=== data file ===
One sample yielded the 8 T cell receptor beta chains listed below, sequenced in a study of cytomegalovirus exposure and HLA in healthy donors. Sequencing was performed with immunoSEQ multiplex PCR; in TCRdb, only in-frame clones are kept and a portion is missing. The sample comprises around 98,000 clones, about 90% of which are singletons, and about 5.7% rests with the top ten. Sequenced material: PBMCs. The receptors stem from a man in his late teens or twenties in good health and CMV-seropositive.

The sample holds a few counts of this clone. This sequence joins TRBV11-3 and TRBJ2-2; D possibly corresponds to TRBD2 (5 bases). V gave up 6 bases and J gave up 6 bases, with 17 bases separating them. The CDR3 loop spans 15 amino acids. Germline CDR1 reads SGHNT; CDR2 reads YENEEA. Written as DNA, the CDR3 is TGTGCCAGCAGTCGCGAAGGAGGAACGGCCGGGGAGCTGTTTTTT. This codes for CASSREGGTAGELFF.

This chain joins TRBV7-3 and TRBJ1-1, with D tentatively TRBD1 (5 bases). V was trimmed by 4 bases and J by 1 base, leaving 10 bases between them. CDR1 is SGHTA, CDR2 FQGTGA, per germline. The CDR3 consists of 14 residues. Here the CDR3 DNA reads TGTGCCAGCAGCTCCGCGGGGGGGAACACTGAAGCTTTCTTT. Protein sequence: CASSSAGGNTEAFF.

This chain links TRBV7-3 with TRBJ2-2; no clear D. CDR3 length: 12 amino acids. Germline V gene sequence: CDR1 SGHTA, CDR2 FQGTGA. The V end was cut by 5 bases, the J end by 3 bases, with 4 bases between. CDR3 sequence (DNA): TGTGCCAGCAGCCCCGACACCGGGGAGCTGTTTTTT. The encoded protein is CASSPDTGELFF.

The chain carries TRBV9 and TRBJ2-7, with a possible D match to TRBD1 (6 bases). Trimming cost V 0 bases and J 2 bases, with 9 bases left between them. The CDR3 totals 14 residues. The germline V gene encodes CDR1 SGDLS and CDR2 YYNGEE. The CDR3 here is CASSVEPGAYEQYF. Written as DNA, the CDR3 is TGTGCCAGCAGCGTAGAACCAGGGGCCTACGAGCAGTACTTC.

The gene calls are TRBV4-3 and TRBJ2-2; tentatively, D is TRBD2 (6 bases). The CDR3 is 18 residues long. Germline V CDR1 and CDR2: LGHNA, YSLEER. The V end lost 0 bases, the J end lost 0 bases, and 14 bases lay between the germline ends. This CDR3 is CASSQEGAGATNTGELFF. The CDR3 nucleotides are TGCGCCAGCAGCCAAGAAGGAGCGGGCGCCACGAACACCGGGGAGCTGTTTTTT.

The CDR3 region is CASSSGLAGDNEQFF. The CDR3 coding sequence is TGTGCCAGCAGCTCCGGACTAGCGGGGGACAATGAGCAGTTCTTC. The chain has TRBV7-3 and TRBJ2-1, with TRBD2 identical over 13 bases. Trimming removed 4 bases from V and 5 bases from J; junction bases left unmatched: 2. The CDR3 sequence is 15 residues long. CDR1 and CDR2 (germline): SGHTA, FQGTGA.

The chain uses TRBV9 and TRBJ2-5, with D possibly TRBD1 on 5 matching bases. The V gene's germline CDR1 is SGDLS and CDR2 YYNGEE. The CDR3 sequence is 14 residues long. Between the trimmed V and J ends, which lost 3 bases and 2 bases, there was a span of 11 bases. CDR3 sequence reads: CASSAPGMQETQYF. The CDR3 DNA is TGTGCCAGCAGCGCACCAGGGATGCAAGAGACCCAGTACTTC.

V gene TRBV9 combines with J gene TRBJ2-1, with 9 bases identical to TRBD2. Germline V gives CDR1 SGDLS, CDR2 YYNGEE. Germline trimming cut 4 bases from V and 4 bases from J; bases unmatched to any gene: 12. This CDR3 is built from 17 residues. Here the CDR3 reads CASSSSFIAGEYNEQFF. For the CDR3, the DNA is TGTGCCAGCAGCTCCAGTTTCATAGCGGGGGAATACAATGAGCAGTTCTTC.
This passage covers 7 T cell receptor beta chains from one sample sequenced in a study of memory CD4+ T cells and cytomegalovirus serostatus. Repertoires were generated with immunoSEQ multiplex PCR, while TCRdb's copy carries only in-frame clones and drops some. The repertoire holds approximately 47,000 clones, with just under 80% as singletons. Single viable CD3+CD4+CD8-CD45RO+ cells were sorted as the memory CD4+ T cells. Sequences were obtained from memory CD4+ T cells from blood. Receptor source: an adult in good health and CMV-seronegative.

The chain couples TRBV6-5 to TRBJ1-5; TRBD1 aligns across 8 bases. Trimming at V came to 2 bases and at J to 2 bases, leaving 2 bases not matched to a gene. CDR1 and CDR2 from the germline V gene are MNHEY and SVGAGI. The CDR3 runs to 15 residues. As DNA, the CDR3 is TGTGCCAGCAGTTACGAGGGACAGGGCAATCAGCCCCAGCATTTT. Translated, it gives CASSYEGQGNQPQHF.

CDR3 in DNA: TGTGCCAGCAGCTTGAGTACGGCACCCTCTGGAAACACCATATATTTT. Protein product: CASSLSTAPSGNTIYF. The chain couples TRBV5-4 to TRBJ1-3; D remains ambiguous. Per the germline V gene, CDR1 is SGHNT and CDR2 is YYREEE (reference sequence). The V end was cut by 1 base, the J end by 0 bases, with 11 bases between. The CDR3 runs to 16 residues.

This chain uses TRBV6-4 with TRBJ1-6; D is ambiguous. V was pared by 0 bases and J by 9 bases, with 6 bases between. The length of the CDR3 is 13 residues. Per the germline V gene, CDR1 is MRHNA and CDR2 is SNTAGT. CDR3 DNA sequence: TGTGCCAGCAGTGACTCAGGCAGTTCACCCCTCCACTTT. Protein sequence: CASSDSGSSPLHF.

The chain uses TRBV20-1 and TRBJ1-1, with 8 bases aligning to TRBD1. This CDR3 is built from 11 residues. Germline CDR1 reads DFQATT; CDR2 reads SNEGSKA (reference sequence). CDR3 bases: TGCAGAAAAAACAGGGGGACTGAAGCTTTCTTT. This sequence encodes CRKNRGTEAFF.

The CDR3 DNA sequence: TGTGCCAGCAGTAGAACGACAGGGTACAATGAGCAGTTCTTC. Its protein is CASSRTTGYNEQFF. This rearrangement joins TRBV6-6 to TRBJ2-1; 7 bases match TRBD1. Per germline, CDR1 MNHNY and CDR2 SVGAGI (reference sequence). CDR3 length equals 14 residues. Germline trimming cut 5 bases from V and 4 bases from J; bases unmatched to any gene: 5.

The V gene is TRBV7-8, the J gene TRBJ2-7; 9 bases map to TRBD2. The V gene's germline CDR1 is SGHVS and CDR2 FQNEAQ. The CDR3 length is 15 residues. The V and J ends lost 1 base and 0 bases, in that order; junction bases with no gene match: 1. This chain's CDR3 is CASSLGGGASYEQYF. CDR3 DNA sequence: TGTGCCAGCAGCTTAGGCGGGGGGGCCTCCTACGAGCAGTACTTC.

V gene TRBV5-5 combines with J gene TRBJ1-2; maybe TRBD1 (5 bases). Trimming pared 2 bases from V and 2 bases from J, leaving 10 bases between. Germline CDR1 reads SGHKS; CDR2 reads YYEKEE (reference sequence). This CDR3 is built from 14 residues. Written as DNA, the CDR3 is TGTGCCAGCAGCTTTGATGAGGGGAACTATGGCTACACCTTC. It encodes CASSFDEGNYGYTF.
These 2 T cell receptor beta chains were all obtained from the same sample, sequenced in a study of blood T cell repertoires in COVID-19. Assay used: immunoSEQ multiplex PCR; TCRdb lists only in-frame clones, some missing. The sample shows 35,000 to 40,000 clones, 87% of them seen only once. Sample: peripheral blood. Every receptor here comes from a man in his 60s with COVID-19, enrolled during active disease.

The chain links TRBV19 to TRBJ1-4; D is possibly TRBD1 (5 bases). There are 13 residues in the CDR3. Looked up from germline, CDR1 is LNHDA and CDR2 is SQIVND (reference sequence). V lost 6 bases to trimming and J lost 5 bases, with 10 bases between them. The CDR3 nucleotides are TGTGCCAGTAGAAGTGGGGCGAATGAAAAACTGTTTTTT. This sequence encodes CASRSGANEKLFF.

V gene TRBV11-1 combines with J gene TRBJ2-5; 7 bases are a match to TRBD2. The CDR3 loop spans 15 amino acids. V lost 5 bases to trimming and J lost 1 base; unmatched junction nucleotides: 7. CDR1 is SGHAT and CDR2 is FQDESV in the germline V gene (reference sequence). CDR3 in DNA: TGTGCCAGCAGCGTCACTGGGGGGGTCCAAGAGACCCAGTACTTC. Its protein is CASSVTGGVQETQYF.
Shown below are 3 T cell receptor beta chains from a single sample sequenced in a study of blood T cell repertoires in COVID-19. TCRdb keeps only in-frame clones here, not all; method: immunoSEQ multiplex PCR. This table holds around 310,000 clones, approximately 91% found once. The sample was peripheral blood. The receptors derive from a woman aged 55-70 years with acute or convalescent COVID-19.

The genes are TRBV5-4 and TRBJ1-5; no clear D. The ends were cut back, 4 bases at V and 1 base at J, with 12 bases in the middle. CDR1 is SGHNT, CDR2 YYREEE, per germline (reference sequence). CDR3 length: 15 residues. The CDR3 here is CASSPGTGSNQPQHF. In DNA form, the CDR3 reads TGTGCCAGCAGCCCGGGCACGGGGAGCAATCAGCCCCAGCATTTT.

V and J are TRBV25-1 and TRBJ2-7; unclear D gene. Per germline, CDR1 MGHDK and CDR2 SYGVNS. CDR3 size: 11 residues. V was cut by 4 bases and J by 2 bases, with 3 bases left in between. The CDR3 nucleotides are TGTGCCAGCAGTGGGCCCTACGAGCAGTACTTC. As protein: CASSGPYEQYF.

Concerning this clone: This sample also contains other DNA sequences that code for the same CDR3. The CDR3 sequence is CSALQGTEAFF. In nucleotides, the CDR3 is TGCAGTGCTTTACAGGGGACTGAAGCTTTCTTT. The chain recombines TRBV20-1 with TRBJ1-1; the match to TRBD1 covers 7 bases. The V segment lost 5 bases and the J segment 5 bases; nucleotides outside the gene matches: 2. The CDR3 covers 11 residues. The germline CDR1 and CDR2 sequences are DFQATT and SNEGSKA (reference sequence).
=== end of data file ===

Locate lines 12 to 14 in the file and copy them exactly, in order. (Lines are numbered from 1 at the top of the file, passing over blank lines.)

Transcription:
CDR3 in DNA: TGTGCCAGCAGCTTGAGTACGGCACCCTCTGGAAACACCATATATTTT. Protein product: CASSLSTAPSGNTIYF. The chain couples TRBV5-4 to TRBJ1-3; D remains ambiguous. Per the germline V gene, CDR1 is SGHNT and CDR2 is YYREEE (reference sequence). The V end was cut by 1 base, the J end by 0 bases, with 11 bases between. The CDR3 runs to 16 residues.

This chain uses TRBV6-4 with TRBJ1-6; D is ambiguous. V was pared by 0 bases and J by 9 bases, with 6 bases between. The length of the CDR3 is 13 residues. Per the germline V gene, CDR1 is MRHNA and CDR2 is SNTAGT. CDR3 DNA sequence: TGTGCCAGCAGTGACTCAGGCAGTTCACCCCTCCACTTT. Protein sequence: CASSDSGSSPLHF.

The chain uses TRBV20-1 and TRBJ1-1, with 8 bases aligning to TRBD1. This CDR3 is built from 11 residues. Germline CDR1 reads DFQATT; CDR2 reads SNEGSKA (reference sequence). CDR3 bases: TGCAGAAAAAACAGGGGGACTGAAGCTTTCTTT. This sequence encodes CRKNRGTEAFF.